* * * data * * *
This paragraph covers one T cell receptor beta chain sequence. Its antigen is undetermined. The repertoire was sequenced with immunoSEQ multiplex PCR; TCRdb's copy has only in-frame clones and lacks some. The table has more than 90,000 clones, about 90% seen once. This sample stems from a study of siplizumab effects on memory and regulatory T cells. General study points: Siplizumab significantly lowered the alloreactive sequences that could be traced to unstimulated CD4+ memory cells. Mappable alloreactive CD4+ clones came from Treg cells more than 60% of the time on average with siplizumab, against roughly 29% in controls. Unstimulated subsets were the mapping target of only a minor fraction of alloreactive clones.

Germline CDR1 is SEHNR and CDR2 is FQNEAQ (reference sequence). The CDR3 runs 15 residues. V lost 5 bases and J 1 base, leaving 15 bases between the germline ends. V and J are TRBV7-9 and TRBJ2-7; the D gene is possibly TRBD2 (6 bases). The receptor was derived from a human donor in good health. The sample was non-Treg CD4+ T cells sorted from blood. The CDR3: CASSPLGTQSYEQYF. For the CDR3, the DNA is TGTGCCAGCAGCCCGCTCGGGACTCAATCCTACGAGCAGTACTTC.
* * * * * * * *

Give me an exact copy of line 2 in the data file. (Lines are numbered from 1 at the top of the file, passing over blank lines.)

Germline CDR1 is SEHNR and CDR2 is FQNEAQ (reference sequence). The CDR3 runs 15 residues. V lost 5 bases and J 1 base, leaving 15 bases between the germline ends. V and J are TRBV7-9 and TRBJ2-7; the D gene is possibly TRBD2 (6 bases). The receptor was derived from a human donor in good health. The sample was non-Treg CD4+ T cells sorted from blood. The CDR3: CASSPLGTQSYEQYF. For the CDR3, the DNA is TGTGCCAGCAGCCCGCTCGGGACTCAATCCTACGAGCAGTACTTC.